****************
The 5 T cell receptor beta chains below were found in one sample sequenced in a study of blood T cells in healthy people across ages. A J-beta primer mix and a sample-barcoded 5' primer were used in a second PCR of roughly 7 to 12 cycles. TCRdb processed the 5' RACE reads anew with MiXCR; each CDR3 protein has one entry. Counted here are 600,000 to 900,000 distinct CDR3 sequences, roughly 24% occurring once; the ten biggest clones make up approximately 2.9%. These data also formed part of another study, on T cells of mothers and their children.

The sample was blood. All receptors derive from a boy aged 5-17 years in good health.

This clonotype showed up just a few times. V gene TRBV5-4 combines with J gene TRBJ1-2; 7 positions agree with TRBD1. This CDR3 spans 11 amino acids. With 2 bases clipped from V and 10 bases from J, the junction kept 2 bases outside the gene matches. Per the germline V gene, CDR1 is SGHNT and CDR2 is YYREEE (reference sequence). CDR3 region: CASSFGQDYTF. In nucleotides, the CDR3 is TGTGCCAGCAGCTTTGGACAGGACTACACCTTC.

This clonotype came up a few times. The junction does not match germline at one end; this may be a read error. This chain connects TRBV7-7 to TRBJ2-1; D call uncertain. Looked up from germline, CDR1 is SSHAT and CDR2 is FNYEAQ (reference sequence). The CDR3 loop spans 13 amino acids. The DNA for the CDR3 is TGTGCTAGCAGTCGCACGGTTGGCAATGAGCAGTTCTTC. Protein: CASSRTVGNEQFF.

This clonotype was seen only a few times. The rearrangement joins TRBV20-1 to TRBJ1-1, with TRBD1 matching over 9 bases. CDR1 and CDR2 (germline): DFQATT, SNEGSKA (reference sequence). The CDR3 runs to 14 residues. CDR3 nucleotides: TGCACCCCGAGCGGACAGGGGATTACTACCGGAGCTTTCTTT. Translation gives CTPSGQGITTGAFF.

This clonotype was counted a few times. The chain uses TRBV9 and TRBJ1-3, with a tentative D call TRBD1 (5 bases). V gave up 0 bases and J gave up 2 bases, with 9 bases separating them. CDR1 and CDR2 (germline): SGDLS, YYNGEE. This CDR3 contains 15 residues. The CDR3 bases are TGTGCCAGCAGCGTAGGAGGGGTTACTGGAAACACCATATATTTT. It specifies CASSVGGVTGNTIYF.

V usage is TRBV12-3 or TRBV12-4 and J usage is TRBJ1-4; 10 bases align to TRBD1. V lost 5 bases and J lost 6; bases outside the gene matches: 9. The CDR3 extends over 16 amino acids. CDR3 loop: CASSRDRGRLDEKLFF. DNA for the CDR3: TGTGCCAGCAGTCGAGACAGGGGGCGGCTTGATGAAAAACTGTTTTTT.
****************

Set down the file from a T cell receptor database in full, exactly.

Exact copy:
The 5 T cell receptor beta chains below were found in one sample sequenced in a study of blood T cells in healthy people across ages. A J-beta primer mix and a sample-barcoded 5' primer were used in a second PCR of roughly 7 to 12 cycles. TCRdb processed the 5' RACE reads anew with MiXCR; each CDR3 protein has one entry. Counted here are 600,000 to 900,000 distinct CDR3 sequences, roughly 24% occurring once; the ten biggest clones make up approximately 2.9%. These data also formed part of another study, on T cells of mothers and their children.

The sample was blood. All receptors derive from a boy aged 5-17 years in good health.

This clonotype showed up just a few times. V gene TRBV5-4 combines with J gene TRBJ1-2; 7 positions agree with TRBD1. This CDR3 spans 11 amino acids. With 2 bases clipped from V and 10 bases from J, the junction kept 2 bases outside the gene matches. Per the germline V gene, CDR1 is SGHNT and CDR2 is YYREEE (reference sequence). CDR3 region: CASSFGQDYTF. In nucleotides, the CDR3 is TGTGCCAGCAGCTTTGGACAGGACTACACCTTC.

This clonotype came up a few times. The junction does not match germline at one end; this may be a read error. This chain connects TRBV7-7 to TRBJ2-1; D call uncertain. Looked up from germline, CDR1 is SSHAT and CDR2 is FNYEAQ (reference sequence). The CDR3 loop spans 13 amino acids. The DNA for the CDR3 is TGTGCTAGCAGTCGCACGGTTGGCAATGAGCAGTTCTTC. Protein: CASSRTVGNEQFF.

This clonotype was seen only a few times. The rearrangement joins TRBV20-1 to TRBJ1-1, with TRBD1 matching over 9 bases. CDR1 and CDR2 (germline): DFQATT, SNEGSKA (reference sequence). The CDR3 runs to 14 residues. CDR3 nucleotides: TGCACCCCGAGCGGACAGGGGATTACTACCGGAGCTTTCTTT. Translation gives CTPSGQGITTGAFF.

This clonotype was counted a few times. The chain uses TRBV9 and TRBJ1-3, with a tentative D call TRBD1 (5 bases). V gave up 0 bases and J gave up 2 bases, with 9 bases separating them. CDR1 and CDR2 (germline): SGDLS, YYNGEE. This CDR3 contains 15 residues. The CDR3 bases are TGTGCCAGCAGCGTAGGAGGGGTTACTGGAAACACCATATATTTT. It specifies CASSVGGVTGNTIYF.

V usage is TRBV12-3 or TRBV12-4 and J usage is TRBJ1-4; 10 bases align to TRBD1. V lost 5 bases and J lost 6; bases outside the gene matches: 9. The CDR3 extends over 16 amino acids. CDR3 loop: CASSRDRGRLDEKLFF. DNA for the CDR3: TGTGCCAGCAGTCGAGACAGGGGGCGGCTTGATGAAAAACTGTTTTTT.